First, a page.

Pressing forward

Equal pay cartoon on Coalition for Equal Value Equal Pay tea towel (pic: private collection, Fran McGowan)

Equal pay cartoon on Coalition for Equal Value Equal Pay tea towel (pic: private collection, Fran McGowan)

The other day I read a rather gloomy article entitled ‘Gender pay gap still there: so what are we doing about it?’ On average New Zealand men still earn roughly 10% more than women for an hour’s work – and the gap has actually widened in the past year. Equal pay for women has been an issue here since the 19th century, when feminists identified it as one of the prerequisites for women’s emancipation. As the Te Ara entry on Women’s labour organisations shows, despite many years of activism, this goal has not yet been reached, even though the Equal Pay Act was passed in 1972. While the gross injustice of men being paid a higher rate than women for doing exactly the same job has been rectified, female-dominated occupations such as early childhood education and aged care are still poorly paid, a reflection of the low value society still places on the work of looking after and nurturing others – work traditionally done by women. Moreover, career progression is often fraught for women in all kinds of occupations, especially for the large number who work part-time or take breaks from the workforce to raise children.

There are promising signs though. Recently Lower Hutt rest-home caregiver Kristine Bartlett, with the support of the Service and Food Workers Union, took a test case against her employer, TerraNova, arguing that her measly pay of $14.46 an hour was less than the rate men with similar skills would earn, and was so low because she worked in an industry where most of the employees are female. The Employment Court found in her favour, ruling that female-dominated industries should receive pay equivalent to what would be offered if that industry was male-dominated, and after TerraNova appealed, the Court of Appeal agreed with the Employment Court decision. Inspired by this landmark victory, Wellington nurses Erin Kennedy and Ann Simmons have just gone to court, alleging that hundreds of women working as nurses and caregivers are being significantly underpaid.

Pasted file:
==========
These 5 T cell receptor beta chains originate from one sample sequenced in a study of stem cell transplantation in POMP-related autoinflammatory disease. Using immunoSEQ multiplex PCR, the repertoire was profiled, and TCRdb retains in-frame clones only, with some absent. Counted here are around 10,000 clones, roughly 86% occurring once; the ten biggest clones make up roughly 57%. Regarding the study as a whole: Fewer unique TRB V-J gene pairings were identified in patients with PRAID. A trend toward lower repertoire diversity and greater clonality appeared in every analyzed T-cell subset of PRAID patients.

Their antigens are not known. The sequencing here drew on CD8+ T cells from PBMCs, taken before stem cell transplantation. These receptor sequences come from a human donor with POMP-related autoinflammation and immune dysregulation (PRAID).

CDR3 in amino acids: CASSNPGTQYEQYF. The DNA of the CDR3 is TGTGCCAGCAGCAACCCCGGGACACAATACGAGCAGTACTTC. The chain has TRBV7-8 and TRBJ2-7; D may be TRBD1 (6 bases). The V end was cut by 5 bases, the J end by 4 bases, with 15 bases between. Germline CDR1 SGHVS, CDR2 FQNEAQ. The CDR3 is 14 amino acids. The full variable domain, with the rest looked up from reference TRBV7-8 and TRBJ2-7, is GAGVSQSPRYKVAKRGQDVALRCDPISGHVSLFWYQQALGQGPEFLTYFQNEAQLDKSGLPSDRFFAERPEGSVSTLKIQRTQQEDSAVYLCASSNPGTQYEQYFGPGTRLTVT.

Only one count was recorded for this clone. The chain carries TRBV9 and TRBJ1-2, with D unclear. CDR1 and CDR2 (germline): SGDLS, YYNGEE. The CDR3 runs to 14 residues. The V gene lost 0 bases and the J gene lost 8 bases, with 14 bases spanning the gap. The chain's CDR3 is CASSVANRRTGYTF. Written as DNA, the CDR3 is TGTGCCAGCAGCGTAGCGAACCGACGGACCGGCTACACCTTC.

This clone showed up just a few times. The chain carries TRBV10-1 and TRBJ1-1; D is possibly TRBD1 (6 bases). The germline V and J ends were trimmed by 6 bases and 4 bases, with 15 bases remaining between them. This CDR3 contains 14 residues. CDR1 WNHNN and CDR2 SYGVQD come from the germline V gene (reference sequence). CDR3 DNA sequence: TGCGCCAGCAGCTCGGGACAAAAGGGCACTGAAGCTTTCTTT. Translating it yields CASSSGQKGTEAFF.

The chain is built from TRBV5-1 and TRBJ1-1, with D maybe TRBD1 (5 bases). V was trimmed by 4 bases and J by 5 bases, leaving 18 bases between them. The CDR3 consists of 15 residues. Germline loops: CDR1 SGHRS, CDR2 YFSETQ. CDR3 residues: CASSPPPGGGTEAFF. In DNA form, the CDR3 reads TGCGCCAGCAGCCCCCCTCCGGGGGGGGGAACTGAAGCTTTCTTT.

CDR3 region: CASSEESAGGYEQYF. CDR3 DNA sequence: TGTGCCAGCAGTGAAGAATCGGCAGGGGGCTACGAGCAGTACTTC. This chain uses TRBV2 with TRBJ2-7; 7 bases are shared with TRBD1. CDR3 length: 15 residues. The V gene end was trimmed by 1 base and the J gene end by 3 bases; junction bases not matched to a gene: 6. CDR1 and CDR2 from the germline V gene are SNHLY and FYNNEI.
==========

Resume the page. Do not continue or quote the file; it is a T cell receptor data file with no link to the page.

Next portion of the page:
I will be following this case with great interest, but in the knowledge that the fight for equal pay and pay equity has a very long history, and that progress has been slow and hard-won.

On 19 September we will mark another Suffrage Day, and New Zealanders will once again be reminded that New Zealand was the first country in the world where women gained the right to vote. It is good to celebrate this, but we should also remember what has still to be achieved. As Margaret Sievwright, one of those who campaigned successfully for the vote, remarked in 1894, ‘We have reached one milestone, it is true, the milestone of the suffrage; we pause, but only again to press forward.’